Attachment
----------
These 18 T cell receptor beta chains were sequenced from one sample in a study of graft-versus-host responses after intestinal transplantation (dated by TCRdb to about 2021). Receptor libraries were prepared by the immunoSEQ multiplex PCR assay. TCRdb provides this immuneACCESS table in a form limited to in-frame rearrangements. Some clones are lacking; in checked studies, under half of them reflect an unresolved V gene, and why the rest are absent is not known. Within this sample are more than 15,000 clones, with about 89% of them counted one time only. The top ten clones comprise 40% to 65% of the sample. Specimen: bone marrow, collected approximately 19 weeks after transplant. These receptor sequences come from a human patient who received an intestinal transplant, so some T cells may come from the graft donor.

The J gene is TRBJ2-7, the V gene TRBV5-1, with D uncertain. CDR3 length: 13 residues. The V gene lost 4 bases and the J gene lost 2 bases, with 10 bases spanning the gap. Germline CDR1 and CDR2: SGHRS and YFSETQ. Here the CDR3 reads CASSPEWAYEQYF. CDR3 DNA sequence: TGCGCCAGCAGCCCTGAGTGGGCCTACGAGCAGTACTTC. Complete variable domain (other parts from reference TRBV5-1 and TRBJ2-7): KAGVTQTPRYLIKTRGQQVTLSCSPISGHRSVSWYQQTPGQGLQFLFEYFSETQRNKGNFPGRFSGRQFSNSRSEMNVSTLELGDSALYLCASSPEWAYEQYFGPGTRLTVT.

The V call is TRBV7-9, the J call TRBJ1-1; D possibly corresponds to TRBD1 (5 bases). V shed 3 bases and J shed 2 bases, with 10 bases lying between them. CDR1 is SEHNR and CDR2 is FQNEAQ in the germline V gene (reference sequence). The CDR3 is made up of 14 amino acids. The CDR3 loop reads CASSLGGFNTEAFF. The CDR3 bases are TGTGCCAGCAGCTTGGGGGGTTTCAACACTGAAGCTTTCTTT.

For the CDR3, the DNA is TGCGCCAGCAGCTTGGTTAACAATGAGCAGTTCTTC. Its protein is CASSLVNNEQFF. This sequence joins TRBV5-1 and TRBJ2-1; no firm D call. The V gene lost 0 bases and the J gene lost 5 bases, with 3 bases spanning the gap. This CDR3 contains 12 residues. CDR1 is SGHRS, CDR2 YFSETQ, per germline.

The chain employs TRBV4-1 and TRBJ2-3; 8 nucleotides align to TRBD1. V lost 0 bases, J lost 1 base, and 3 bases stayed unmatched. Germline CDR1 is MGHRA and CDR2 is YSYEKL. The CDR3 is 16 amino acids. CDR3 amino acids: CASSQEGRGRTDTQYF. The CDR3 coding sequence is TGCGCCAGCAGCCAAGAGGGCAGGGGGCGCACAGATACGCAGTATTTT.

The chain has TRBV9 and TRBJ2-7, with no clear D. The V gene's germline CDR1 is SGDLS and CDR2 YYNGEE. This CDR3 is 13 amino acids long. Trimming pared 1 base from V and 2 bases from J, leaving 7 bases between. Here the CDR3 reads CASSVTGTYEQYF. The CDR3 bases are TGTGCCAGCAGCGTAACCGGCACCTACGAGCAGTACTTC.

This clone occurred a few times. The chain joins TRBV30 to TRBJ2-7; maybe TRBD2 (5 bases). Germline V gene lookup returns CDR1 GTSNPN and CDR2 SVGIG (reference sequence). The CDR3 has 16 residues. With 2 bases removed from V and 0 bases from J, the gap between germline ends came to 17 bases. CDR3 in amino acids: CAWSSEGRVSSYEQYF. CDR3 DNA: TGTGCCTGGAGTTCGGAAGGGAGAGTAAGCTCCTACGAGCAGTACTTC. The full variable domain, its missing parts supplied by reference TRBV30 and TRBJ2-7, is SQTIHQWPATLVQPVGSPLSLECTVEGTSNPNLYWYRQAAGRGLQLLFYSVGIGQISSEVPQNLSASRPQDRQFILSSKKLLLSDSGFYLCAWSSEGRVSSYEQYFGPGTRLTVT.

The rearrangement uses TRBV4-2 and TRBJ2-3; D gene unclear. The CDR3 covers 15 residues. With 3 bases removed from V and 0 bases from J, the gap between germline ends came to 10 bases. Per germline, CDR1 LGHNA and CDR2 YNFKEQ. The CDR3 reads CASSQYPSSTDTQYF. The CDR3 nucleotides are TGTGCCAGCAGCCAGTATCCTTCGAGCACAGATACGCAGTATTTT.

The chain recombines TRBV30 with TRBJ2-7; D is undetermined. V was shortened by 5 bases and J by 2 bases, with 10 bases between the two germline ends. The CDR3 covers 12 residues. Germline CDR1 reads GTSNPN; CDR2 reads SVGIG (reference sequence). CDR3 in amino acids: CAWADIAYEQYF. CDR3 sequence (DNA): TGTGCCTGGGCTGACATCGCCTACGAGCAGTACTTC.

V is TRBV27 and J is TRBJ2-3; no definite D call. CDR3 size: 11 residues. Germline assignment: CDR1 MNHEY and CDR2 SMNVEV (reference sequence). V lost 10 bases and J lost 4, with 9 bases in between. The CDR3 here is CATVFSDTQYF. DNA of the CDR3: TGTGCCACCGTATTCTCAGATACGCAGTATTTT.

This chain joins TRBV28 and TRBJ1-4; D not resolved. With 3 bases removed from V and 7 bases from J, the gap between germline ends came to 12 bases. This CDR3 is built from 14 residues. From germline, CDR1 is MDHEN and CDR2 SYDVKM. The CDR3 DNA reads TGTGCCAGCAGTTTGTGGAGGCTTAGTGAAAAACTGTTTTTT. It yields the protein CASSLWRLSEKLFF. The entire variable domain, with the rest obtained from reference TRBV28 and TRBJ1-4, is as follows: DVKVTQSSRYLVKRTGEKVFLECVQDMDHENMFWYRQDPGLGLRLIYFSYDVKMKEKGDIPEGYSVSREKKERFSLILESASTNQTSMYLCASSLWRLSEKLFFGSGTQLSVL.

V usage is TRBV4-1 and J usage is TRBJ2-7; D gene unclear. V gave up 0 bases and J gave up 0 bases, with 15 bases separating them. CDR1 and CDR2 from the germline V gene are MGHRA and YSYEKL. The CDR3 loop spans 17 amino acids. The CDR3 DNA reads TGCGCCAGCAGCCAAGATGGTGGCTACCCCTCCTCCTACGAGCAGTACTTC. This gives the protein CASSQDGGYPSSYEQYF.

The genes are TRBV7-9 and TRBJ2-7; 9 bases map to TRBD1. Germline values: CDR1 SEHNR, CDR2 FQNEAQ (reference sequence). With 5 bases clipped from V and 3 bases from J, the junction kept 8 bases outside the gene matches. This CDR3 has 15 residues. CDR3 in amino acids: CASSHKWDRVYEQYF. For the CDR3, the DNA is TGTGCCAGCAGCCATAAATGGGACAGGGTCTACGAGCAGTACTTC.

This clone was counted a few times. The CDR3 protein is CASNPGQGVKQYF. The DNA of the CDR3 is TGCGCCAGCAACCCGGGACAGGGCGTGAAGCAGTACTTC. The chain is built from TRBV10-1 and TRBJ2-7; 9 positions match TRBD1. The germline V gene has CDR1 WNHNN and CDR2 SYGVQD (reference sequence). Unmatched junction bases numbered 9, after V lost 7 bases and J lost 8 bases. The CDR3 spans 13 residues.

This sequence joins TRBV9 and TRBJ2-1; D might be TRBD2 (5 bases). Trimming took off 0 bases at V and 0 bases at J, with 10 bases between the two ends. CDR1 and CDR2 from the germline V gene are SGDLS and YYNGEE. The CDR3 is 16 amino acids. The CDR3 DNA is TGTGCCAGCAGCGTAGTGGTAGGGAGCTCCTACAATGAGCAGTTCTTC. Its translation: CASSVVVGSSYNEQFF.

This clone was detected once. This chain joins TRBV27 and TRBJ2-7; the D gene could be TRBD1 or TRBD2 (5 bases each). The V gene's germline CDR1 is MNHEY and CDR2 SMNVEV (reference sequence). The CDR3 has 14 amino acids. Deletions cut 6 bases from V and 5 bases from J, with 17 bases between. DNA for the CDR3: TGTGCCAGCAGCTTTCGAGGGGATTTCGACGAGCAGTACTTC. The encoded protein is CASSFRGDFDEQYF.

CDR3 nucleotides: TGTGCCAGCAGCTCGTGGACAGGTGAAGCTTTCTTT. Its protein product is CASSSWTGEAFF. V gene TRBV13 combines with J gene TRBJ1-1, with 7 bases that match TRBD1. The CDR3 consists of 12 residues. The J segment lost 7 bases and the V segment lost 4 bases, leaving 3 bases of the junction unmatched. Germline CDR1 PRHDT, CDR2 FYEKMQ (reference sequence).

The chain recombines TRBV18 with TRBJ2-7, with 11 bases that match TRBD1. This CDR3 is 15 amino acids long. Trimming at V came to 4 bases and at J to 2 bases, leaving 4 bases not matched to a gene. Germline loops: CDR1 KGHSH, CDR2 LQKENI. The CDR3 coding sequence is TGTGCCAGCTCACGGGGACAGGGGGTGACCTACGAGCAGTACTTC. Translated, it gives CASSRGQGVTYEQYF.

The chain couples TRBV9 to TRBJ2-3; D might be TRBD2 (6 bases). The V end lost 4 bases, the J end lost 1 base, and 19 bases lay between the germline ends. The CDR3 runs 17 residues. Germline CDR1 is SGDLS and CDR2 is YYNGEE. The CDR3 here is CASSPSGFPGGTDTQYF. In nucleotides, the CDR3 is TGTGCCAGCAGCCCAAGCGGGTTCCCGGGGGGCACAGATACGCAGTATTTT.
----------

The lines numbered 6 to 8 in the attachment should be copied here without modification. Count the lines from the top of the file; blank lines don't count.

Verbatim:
The chain has TRBV9 and TRBJ2-7, with no clear D. The V gene's germline CDR1 is SGDLS and CDR2 YYNGEE. This CDR3 is 13 amino acids long. Trimming pared 1 base from V and 2 bases from J, leaving 7 bases between. Here the CDR3 reads CASSVTGTYEQYF. The CDR3 bases are TGTGCCAGCAGCGTAACCGGCACCTACGAGCAGTACTTC.

This clone occurred a few times. The chain joins TRBV30 to TRBJ2-7; maybe TRBD2 (5 bases). Germline V gene lookup returns CDR1 GTSNPN and CDR2 SVGIG (reference sequence). The CDR3 has 16 residues. With 2 bases removed from V and 0 bases from J, the gap between germline ends came to 17 bases. CDR3 in amino acids: CAWSSEGRVSSYEQYF. CDR3 DNA: TGTGCCTGGAGTTCGGAAGGGAGAGTAAGCTCCTACGAGCAGTACTTC. The full variable domain, its missing parts supplied by reference TRBV30 and TRBJ2-7, is SQTIHQWPATLVQPVGSPLSLECTVEGTSNPNLYWYRQAAGRGLQLLFYSVGIGQISSEVPQNLSASRPQDRQFILSSKKLLLSDSGFYLCAWSSEGRVSSYEQYFGPGTRLTVT.

The rearrangement uses TRBV4-2 and TRBJ2-3; D gene unclear. The CDR3 covers 15 residues. With 3 bases removed from V and 0 bases from J, the gap between germline ends came to 10 bases. Per germline, CDR1 LGHNA and CDR2 YNFKEQ. The CDR3 reads CASSQYPSSTDTQYF. The CDR3 nucleotides are TGTGCCAGCAGCCAGTATCCTTCGAGCACAGATACGCAGTATTTT.